Through the characters in the novel, Virginia Woolf shows life as changing endlessly from moment to moment. Not only are they emotionally aware of the moment as it passes, but they also respond physically to the world around them. The range of characters is small: they belong to the upper-middle class of distinguished doctors and lawyers, of intellectuals and politician, of society hostesses whose place is simply decorative and entertaining.
1. Clarissa Dalloway
She is a London society lady of fifty-one years old, the wife of Richard Dalloway, who holds extremely conventional views on politics and women’s rights. Clarissa is characterized by opposing feelings: her need for freedom and independence and her class consciousness. She continues to give parties to gain the admiration and approval of the others: this reveals a profound dissatisfaction with herself.
Her life appears to be an effort towards order and peace, an attempt to overcome her weakness and sense of failure. She needs to make her home perfect, to make her social position glitter, to become an ideal human being. In this way, however, she imposes severe restrictions on her spontaneous feelings. She is conscious of her frigidity. Sexuality is to her both a cause of ambivalence and a source of confusion. The splintering effects of a tacitly possessive father, the frustration of a genuine love, the need to refuse Peter Walsh, a man who would forced her to share everything.
2. Septimus Warren Smith
He is an extremely sensitive man who can suddenly fall prey to panic and fear, or feelings or guilt. Despite this, he regards himself as a Messiah come to renew society. The cause of the feelings that brutalize him is his inability to feel, especially in connection with the death of his best friend Evans during the war. So he is a character specifically connected with the war, he is a “shell-shock” case, one of the victims of industrialized war, who sought medical treatment in the special centres set up by 1922. After the war Septimus is haunted by the spectre of Evans, he suffers from headaches and insomnia, he cannot stand the idea of having a child, he is sexually impotent.
Mrs. Dalloway is a novel about emancipation and acquisition of class consciousness. In fact, Clarissa can decide by herself, can decide to don’t marry a man who loves her, but would her as a projection of himself. However, it is not a womanliest book: in the end we see Sally, that during her youth was rebel and secure thanks to her youthful force, with an husband and five sons, made old, but happy, satisfaction.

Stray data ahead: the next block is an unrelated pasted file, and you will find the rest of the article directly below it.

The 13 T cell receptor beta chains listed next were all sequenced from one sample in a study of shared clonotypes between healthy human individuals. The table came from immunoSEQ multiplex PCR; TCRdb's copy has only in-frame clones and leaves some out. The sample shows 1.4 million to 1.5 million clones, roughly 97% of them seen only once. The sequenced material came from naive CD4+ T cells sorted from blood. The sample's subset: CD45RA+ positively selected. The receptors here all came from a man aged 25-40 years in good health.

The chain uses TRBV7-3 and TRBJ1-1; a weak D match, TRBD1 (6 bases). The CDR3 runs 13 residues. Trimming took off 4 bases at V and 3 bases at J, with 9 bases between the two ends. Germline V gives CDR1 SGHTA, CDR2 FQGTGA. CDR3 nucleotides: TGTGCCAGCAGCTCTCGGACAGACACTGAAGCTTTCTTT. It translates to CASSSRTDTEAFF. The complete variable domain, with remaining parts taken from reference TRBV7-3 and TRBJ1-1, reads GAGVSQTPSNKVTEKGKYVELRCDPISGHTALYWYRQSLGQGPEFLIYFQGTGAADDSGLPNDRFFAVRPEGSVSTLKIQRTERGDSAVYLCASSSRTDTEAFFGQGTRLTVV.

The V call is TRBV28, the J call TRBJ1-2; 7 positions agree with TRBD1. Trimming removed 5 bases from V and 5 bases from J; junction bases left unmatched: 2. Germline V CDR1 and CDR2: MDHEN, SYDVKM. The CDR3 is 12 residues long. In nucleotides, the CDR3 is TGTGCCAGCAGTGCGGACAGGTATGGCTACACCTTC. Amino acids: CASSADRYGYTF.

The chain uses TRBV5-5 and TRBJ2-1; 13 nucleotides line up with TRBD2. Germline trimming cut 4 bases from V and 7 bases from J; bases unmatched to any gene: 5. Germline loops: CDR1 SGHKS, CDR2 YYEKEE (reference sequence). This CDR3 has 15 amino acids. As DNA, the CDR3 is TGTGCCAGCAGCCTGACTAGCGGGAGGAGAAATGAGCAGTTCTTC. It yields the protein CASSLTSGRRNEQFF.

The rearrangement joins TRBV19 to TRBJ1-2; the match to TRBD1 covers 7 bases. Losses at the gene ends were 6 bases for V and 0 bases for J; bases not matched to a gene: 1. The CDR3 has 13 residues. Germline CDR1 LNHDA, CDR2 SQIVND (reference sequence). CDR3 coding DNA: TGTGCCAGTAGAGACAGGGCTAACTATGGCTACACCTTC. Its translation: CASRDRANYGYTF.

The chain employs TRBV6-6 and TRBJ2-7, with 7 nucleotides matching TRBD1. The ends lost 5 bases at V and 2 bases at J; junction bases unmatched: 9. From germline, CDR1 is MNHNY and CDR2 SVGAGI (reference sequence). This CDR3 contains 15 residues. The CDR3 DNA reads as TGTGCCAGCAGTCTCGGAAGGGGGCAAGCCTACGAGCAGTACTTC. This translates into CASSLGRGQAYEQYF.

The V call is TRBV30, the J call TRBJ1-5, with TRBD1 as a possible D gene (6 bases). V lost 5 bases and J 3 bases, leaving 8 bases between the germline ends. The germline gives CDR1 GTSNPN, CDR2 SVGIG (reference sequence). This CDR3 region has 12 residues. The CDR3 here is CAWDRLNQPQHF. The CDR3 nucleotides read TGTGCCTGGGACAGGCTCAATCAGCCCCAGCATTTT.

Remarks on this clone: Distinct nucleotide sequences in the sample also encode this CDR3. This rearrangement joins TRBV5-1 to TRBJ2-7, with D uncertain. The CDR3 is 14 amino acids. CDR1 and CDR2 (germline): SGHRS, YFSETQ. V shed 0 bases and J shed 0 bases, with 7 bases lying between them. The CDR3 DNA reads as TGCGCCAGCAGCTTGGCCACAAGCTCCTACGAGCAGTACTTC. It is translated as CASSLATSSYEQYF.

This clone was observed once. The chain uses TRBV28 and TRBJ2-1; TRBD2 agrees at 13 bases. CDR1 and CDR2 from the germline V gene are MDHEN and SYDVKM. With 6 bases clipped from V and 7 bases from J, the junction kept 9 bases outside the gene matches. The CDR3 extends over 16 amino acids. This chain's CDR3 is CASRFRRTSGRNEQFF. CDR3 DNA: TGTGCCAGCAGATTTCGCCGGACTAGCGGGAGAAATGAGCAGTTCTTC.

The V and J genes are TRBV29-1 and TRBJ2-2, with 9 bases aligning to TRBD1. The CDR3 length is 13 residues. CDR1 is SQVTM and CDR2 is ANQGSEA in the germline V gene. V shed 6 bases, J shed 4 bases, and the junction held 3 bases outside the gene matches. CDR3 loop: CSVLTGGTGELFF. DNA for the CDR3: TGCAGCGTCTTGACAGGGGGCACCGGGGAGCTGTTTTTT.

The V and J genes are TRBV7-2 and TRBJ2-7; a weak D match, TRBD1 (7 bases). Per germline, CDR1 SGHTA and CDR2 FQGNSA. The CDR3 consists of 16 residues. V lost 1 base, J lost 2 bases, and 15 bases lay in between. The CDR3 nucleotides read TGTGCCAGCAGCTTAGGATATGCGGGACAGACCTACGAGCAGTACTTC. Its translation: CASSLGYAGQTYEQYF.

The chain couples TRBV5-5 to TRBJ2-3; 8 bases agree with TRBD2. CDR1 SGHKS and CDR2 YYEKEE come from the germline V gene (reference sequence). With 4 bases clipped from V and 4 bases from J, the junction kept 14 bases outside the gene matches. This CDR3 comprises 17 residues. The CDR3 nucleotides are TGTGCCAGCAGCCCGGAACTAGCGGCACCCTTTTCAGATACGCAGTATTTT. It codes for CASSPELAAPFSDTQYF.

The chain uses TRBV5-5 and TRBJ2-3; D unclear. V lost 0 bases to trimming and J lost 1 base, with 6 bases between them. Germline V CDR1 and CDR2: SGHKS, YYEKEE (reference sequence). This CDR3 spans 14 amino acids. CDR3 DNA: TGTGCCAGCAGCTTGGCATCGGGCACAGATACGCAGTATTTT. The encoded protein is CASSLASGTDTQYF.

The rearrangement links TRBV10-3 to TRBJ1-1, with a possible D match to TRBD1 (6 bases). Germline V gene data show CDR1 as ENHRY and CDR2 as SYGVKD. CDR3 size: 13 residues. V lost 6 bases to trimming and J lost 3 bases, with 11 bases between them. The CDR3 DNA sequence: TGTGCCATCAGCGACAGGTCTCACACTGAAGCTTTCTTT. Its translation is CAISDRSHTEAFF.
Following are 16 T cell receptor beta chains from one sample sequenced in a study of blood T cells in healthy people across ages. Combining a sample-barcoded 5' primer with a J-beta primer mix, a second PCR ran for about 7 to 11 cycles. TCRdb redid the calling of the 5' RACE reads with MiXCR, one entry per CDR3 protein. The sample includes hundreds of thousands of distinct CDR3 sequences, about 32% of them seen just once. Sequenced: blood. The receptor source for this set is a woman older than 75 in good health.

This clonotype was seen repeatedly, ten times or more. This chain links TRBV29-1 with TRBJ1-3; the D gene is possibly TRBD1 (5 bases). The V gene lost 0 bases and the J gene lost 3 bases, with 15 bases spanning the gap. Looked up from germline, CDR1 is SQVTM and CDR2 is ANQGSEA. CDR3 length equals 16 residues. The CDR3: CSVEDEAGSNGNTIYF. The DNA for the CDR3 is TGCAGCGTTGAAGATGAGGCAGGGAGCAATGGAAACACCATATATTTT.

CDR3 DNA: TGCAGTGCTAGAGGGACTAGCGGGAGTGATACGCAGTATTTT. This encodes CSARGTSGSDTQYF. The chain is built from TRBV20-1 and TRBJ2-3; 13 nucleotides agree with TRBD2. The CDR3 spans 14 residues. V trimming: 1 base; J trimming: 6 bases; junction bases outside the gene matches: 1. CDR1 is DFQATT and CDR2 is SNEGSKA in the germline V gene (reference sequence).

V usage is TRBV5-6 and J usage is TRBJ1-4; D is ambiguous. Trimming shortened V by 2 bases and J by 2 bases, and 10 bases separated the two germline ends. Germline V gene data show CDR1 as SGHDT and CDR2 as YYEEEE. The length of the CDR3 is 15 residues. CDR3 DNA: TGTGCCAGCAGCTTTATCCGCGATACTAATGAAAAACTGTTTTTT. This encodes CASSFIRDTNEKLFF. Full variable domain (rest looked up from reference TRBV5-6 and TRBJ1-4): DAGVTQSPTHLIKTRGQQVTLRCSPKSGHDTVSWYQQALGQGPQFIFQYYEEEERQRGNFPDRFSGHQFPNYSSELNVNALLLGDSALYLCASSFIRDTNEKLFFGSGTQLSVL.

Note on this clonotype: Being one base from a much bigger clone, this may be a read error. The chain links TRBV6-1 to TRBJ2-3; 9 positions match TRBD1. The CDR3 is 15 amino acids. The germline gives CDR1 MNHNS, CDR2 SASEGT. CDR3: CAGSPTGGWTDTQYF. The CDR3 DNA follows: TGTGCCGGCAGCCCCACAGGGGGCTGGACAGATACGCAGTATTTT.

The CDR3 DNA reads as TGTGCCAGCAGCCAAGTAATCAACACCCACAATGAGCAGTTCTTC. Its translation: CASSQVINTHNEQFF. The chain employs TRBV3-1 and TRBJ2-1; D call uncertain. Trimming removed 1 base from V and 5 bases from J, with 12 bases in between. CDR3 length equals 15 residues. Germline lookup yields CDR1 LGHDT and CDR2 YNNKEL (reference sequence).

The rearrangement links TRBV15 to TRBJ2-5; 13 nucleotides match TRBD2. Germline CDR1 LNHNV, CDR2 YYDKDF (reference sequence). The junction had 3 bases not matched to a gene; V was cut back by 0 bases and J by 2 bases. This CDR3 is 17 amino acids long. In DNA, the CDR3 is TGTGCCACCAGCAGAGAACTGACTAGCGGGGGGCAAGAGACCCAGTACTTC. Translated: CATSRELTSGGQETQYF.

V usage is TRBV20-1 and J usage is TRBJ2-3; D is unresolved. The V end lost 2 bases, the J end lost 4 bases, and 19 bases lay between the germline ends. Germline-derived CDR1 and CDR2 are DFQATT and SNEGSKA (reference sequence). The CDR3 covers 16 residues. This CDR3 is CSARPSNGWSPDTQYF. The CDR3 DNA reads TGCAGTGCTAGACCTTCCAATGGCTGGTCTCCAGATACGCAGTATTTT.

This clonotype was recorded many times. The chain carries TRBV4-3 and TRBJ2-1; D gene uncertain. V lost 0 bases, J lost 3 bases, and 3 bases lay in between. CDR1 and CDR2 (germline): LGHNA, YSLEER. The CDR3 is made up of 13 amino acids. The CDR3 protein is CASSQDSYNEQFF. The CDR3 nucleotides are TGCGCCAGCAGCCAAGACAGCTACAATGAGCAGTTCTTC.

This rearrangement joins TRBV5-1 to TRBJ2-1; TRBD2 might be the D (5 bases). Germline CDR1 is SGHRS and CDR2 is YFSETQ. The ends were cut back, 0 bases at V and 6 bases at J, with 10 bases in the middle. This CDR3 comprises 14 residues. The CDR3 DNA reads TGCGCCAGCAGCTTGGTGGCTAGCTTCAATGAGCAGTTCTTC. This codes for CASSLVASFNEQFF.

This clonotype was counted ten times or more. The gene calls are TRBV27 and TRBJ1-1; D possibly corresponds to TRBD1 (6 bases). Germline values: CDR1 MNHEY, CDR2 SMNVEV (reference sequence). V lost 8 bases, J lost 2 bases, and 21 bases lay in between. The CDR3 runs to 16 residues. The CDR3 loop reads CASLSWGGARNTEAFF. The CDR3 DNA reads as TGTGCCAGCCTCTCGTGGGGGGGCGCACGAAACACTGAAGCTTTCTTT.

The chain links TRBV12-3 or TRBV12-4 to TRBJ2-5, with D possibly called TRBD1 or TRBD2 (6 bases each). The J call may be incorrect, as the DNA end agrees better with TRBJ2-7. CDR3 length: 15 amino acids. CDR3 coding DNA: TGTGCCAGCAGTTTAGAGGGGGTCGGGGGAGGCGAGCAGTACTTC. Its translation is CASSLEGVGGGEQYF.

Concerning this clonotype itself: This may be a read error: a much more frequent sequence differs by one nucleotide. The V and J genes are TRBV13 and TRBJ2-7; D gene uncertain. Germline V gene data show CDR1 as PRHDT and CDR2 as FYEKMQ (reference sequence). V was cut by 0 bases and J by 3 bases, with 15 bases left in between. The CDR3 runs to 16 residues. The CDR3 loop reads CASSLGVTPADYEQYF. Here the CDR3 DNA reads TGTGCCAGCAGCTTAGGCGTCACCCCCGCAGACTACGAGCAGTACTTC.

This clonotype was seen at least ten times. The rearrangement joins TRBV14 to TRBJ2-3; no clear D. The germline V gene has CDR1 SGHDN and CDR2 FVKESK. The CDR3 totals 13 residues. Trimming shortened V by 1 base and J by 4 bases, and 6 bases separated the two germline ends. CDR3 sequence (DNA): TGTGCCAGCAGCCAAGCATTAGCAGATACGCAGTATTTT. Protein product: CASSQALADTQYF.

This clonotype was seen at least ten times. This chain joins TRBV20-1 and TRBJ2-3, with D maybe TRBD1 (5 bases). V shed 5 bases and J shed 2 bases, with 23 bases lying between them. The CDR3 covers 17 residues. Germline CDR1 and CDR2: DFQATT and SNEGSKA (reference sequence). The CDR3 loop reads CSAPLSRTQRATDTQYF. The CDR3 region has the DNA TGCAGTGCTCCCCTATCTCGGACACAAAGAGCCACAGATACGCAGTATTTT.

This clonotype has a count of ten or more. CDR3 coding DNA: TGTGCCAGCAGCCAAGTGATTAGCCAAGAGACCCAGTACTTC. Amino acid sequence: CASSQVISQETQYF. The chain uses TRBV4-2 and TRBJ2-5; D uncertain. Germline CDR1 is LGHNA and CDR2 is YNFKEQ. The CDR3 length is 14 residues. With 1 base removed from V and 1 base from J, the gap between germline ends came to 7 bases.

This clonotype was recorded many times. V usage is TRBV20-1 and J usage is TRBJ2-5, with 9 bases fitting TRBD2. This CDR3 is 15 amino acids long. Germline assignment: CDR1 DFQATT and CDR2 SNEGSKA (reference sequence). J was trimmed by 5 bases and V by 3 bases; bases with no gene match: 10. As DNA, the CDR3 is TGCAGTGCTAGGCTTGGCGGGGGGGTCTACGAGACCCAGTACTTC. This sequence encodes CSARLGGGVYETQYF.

The novel also shows the un-adherence to the reality and the vacuum of a society decomposing, united to the inclemency of the time passed, to put the decision of continue to live in the moment in which the revelation could induce to a gesture of refuse of a vain existence. In the end we can understand the connection between the protagonists, Clarissa Dalloway and Septimus Warren Smith. Septimus, during the novel, see the same horror, the same terror that Clarissa can see in the end, when she hear that he is died.
We see that the time is not passed for Peter, because he stopped himself in the moment in which he was refused (in fact he continue to play with the pen-knife). And the time is not passed for Clarissa, because she didn’t live, she didn’t take up any responsibility, until, during the party in the secure house of the Minister Dalloway, lives as a personal wound the suicide of veteran persecuted by the nightmares, without possibility of escape, and by the obtuse doctor guest of the party. He talks about the episode without the pathos that she feel, and then sublimate her state: Clarissa in balance on a sleeping universe through the understanding of the gesture of the young man, can understand an air-hole, a gleam, taking a meaning to his suicide find a motive to live. That is the revelation that in the life there is something that can push us to go forward, however the imbecility of the environment.
The connection between Clarissa Dalloway and Septimus Warren Smith
The plot does not connect Clarissa and Septimus, apart from the news of his death at her party. But they are similar in many respects:
– Their response to experience is always given in physical metaphors;
– Their emotional intensity;
– Her dependence upon Richard for stability, his dependence upon Lucrezia for protection;
– Their attitudes towards their marriages, both founded on need rather than on love;
– Clarissa’s frigidity and Septimus’s impotence.
The main difference between Clarissa and Septimus, which has aroused the theory that he is her double, is that Septimus is not always able to distinguish between his personal response and the nature of external reality. His psychic paralysis leads him to suicide whereas Clarissa never loses her awareness of the outside world as something external to herself. In the end she acknowledges her deceptions, accepts her old age and the idea of death, and is prepared to go on.
The final part of the novel suggests a stately image of selfhood, of a new Clarissa, more fully conscious, and perhaps more enduring. This is the Clarissa neither Peter Walsh nor Richard Dalloway will ever know as the reader knows her, having seen, flash after flash, through her consciousness.